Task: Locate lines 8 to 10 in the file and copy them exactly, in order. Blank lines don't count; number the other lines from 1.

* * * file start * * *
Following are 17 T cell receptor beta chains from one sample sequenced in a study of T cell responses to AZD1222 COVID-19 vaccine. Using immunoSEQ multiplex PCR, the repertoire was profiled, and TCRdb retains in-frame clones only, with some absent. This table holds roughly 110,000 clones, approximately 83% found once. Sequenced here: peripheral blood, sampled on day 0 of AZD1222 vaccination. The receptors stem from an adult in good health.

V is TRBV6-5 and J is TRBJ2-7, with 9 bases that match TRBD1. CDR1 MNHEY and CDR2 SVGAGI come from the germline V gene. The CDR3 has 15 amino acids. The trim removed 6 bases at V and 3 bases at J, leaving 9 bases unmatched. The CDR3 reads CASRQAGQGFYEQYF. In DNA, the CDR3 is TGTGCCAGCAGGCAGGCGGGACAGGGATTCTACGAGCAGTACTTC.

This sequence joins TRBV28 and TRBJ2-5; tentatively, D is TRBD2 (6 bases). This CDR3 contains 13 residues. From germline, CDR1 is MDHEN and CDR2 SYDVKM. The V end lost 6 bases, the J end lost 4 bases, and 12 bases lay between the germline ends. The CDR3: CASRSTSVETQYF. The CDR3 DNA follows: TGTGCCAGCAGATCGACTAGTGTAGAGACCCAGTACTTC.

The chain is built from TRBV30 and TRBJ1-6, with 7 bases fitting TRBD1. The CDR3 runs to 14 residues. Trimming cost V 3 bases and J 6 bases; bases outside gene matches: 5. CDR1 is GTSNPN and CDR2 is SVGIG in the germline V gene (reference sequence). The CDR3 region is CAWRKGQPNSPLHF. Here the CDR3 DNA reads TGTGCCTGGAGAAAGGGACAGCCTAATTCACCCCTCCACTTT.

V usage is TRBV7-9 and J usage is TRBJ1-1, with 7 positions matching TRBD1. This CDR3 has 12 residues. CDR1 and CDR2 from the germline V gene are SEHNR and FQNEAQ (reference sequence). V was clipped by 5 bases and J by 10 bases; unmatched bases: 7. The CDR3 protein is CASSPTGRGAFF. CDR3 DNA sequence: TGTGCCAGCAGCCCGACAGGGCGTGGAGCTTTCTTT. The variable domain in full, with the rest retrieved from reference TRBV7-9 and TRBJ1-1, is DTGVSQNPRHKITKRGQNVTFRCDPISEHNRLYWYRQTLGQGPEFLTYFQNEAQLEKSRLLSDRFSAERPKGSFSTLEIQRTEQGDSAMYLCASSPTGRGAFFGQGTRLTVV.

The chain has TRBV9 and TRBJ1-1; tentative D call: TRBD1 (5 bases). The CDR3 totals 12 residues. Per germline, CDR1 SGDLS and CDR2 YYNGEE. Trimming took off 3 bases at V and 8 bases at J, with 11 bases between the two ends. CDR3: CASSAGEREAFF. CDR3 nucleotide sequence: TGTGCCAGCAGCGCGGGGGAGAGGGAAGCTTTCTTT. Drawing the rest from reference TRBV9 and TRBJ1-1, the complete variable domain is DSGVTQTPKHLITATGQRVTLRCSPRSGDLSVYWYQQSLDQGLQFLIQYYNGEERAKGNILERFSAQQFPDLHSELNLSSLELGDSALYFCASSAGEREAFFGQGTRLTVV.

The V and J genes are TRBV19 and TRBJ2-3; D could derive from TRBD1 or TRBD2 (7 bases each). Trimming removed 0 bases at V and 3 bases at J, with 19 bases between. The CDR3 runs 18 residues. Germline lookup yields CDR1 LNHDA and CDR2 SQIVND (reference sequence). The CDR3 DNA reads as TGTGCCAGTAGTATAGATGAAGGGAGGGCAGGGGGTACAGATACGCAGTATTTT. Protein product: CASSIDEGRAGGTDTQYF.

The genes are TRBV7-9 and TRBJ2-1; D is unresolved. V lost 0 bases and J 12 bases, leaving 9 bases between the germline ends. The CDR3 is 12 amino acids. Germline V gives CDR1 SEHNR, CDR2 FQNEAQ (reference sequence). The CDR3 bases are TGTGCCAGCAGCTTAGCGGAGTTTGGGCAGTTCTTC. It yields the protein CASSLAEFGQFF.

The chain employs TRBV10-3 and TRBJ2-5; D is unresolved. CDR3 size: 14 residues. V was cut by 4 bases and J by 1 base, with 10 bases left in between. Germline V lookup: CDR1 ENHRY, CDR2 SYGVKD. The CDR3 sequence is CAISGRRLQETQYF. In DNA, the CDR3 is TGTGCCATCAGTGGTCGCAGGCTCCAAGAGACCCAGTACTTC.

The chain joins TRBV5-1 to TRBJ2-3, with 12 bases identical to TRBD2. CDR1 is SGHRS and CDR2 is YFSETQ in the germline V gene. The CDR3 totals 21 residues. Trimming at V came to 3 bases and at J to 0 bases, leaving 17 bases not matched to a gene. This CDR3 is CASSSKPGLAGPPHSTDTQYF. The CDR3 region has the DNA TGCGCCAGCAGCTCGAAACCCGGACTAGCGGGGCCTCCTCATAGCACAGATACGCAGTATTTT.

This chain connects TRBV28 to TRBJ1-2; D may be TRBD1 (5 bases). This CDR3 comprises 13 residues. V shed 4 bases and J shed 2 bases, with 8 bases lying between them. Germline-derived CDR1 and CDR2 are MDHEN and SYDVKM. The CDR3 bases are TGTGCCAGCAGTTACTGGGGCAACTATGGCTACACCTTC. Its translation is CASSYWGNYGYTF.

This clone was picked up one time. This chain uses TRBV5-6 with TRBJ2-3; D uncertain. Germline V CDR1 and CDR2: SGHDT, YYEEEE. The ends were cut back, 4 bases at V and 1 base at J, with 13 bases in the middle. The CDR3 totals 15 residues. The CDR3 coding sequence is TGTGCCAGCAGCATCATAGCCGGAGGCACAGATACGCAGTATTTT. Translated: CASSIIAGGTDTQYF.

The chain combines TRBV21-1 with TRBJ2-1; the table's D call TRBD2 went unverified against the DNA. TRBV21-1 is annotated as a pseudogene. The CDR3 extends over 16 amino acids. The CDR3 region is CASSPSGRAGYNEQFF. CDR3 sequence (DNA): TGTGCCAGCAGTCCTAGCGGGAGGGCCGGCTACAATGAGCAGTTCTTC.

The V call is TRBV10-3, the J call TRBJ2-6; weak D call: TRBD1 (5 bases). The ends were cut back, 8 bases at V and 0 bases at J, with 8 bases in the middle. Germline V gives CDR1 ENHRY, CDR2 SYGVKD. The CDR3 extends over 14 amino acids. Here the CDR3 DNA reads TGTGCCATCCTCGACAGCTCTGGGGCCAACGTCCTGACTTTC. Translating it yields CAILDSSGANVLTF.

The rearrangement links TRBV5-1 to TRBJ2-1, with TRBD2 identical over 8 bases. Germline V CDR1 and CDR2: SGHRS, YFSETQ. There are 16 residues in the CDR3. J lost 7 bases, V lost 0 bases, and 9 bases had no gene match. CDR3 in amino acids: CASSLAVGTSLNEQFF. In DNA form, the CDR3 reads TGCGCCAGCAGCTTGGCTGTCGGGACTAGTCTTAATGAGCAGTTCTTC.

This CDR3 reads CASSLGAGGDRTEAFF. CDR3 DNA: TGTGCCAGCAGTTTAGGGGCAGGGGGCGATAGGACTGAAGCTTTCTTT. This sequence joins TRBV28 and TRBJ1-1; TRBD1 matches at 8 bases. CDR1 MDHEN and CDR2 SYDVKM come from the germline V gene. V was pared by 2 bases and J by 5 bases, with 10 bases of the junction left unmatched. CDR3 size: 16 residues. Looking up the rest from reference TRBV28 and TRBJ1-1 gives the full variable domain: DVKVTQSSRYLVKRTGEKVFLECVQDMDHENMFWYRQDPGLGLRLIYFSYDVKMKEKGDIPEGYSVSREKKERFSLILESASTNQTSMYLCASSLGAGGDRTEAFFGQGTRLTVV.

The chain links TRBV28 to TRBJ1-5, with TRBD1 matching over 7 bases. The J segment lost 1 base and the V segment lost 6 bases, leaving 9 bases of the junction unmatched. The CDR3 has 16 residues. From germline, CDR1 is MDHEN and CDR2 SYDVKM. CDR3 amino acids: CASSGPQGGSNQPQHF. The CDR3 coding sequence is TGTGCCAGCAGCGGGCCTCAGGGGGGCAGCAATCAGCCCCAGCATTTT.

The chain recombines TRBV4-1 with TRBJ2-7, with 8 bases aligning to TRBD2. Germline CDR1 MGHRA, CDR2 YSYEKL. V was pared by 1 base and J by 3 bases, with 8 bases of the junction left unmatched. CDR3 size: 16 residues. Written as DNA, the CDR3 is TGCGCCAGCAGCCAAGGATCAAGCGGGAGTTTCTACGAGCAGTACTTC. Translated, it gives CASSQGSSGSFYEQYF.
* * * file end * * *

The genes are TRBV7-9 and TRBJ2-1; D is unresolved. V lost 0 bases and J 12 bases, leaving 9 bases between the germline ends. The CDR3 is 12 amino acids. Germline V gives CDR1 SEHNR, CDR2 FQNEAQ (reference sequence). The CDR3 bases are TGTGCCAGCAGCTTAGCGGAGTTTGGGCAGTTCTTC. It yields the protein CASSLAEFGQFF.

The chain employs TRBV10-3 and TRBJ2-5; D is unresolved. CDR3 size: 14 residues. V was cut by 4 bases and J by 1 base, with 10 bases left in between. Germline V lookup: CDR1 ENHRY, CDR2 SYGVKD. The CDR3 sequence is CAISGRRLQETQYF. In DNA, the CDR3 is TGTGCCATCAGTGGTCGCAGGCTCCAAGAGACCCAGTACTTC.

The chain joins TRBV5-1 to TRBJ2-3, with 12 bases identical to TRBD2. CDR1 is SGHRS and CDR2 is YFSETQ in the germline V gene. The CDR3 totals 21 residues. Trimming at V came to 3 bases and at J to 0 bases, leaving 17 bases not matched to a gene. This CDR3 is CASSSKPGLAGPPHSTDTQYF. The CDR3 region has the DNA TGCGCCAGCAGCTCGAAACCCGGACTAGCGGGGCCTCCTCATAGCACAGATACGCAGTATTTT.